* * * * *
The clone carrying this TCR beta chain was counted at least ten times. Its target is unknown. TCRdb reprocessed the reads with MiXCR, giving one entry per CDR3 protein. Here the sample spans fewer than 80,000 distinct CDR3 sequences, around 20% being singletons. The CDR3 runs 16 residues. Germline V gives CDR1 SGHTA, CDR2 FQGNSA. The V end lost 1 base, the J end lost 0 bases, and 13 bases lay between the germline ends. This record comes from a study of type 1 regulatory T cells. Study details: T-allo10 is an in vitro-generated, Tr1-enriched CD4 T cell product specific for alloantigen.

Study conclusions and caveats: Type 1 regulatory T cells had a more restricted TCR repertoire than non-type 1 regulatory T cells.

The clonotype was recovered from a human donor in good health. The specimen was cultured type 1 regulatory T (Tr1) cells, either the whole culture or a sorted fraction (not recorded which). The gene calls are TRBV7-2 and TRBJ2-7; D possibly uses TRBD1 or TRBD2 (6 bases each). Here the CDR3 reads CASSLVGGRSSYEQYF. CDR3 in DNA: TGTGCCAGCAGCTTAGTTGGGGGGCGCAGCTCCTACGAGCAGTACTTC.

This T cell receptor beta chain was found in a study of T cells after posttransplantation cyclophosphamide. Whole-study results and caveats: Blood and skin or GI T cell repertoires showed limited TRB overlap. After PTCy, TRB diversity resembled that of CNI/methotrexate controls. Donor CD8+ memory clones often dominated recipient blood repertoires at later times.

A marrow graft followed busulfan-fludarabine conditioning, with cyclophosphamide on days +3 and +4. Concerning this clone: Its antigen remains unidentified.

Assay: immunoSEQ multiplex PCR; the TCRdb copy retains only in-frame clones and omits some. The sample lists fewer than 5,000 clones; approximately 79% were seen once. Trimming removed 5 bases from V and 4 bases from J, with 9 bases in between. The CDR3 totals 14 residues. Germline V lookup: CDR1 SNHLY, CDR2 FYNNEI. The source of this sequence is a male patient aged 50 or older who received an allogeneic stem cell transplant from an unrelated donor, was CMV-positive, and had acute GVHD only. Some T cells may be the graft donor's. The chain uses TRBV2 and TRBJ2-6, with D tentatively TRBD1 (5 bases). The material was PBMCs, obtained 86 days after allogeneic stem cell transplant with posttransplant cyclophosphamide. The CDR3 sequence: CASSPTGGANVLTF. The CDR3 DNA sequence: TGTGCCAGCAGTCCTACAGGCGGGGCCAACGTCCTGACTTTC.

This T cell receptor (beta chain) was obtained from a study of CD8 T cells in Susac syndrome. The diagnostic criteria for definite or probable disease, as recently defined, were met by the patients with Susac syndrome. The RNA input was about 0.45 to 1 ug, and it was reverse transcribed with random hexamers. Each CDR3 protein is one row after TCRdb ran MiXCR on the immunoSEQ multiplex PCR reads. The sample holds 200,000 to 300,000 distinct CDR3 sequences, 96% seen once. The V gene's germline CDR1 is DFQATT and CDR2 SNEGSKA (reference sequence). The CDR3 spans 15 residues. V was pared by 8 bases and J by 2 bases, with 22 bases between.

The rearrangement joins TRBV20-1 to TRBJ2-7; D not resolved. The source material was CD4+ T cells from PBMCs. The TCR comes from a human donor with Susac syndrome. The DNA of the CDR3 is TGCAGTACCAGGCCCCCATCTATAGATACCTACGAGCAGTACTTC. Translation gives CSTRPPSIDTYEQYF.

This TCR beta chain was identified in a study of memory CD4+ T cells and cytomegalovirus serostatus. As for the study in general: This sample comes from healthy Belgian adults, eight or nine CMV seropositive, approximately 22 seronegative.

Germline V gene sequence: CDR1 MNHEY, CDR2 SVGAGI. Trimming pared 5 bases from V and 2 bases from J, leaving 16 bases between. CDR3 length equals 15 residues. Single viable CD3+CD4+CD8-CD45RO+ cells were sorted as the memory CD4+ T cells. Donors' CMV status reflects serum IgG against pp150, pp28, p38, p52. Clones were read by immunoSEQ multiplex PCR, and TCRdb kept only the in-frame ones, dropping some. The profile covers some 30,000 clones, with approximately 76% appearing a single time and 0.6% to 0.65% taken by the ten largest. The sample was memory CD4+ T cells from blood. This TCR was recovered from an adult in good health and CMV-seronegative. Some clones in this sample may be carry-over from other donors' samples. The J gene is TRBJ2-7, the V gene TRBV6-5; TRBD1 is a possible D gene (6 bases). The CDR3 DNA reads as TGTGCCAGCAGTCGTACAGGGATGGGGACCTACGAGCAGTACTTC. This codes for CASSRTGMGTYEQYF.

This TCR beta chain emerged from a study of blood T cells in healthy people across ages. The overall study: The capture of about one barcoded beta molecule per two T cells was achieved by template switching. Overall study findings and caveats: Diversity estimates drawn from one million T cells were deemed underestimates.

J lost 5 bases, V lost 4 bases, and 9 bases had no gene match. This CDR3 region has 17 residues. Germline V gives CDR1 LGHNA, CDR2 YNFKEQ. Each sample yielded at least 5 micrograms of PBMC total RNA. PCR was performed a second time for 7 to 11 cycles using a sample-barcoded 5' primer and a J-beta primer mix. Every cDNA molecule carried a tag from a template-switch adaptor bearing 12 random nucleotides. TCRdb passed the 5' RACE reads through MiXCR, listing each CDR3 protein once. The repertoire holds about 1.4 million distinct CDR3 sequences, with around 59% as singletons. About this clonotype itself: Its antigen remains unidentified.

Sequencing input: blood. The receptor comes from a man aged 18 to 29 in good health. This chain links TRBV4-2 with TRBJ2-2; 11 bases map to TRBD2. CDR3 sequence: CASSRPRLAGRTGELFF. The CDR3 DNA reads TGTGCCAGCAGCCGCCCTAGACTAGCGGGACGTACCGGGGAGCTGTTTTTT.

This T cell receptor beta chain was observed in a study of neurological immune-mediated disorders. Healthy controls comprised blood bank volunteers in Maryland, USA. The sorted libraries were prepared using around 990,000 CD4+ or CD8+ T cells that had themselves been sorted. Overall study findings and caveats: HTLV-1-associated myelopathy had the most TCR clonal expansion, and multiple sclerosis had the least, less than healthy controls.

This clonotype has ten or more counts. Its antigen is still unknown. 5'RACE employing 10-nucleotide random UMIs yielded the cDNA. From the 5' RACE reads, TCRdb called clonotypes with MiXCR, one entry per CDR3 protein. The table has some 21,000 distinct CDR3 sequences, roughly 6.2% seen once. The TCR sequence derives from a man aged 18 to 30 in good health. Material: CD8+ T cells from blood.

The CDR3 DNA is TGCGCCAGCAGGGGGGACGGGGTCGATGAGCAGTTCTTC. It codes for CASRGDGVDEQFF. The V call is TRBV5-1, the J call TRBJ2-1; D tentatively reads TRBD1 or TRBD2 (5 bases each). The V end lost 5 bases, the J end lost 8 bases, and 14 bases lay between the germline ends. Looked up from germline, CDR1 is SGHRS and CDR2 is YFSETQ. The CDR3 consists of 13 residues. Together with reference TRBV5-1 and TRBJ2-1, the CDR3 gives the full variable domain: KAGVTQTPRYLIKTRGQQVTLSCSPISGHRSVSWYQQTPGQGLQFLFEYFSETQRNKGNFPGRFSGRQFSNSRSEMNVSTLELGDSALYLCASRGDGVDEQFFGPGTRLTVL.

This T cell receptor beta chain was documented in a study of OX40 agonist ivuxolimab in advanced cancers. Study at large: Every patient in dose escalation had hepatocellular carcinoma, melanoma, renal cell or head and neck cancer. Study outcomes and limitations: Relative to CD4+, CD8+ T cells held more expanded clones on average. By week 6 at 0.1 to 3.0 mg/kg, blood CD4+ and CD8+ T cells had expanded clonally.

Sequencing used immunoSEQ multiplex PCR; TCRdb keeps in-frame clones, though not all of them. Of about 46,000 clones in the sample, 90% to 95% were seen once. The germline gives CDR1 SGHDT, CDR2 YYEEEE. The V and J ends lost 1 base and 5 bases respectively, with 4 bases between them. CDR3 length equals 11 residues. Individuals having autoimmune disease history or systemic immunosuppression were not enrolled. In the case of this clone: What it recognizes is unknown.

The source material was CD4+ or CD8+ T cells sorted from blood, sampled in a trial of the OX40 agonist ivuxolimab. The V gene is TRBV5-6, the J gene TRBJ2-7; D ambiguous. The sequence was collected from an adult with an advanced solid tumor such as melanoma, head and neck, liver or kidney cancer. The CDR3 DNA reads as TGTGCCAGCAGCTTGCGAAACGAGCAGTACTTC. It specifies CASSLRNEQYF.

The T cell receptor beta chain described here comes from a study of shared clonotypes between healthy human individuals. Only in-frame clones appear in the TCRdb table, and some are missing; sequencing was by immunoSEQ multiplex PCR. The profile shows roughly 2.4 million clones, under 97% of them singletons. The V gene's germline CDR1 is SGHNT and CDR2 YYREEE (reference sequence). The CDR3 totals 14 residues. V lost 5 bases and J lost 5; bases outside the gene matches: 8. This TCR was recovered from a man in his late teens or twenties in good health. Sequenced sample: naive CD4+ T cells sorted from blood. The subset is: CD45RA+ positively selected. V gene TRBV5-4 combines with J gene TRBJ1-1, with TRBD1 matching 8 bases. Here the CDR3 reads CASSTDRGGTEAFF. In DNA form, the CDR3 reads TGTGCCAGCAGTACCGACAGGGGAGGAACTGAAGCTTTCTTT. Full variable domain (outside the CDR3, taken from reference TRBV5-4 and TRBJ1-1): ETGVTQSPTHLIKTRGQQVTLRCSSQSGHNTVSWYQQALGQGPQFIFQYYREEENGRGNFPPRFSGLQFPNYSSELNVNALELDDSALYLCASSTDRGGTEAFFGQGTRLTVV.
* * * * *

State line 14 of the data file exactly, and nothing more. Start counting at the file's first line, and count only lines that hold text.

This T cell receptor beta chain was observed in a study of neurological immune-mediated disorders. Healthy controls comprised blood bank volunteers in Maryland, USA. The sorted libraries were prepared using around 990,000 CD4+ or CD8+ T cells that had themselves been sorted. Overall study findings and caveats: HTLV-1-associated myelopathy had the most TCR clonal expansion, and multiple sclerosis had the least, less than healthy controls.